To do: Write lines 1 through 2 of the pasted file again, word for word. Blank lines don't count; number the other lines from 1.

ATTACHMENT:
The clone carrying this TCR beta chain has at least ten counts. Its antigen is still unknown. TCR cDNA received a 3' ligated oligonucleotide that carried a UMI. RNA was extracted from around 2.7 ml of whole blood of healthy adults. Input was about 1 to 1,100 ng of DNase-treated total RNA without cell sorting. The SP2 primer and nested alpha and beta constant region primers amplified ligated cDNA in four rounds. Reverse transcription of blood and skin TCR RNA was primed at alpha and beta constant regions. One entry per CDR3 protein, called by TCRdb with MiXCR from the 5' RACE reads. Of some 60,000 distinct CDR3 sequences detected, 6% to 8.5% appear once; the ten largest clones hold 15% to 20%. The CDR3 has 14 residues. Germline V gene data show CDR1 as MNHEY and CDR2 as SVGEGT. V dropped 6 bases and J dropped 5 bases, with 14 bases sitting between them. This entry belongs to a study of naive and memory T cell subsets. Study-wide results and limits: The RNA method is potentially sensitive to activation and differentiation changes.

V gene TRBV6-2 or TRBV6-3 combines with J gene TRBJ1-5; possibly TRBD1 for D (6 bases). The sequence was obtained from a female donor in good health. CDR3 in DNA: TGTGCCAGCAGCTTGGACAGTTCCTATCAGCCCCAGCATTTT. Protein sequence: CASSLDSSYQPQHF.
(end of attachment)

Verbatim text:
The clone carrying this TCR beta chain has at least ten counts. Its antigen is still unknown. TCR cDNA received a 3' ligated oligonucleotide that carried a UMI. RNA was extracted from around 2.7 ml of whole blood of healthy adults. Input was about 1 to 1,100 ng of DNase-treated total RNA without cell sorting. The SP2 primer and nested alpha and beta constant region primers amplified ligated cDNA in four rounds. Reverse transcription of blood and skin TCR RNA was primed at alpha and beta constant regions. One entry per CDR3 protein, called by TCRdb with MiXCR from the 5' RACE reads. Of some 60,000 distinct CDR3 sequences detected, 6% to 8.5% appear once; the ten largest clones hold 15% to 20%. The CDR3 has 14 residues. Germline V gene data show CDR1 as MNHEY and CDR2 as SVGEGT. V dropped 6 bases and J dropped 5 bases, with 14 bases sitting between them. This entry belongs to a study of naive and memory T cell subsets. Study-wide results and limits: The RNA method is potentially sensitive to activation and differentiation changes.

V gene TRBV6-2 or TRBV6-3 combines with J gene TRBJ1-5; possibly TRBD1 for D (6 bases). The sequence was obtained from a female donor in good health. CDR3 in DNA: TGTGCCAGCAGCTTGGACAGTTCCTATCAGCCCCAGCATTTT. Protein sequence: CASSLDSSYQPQHF.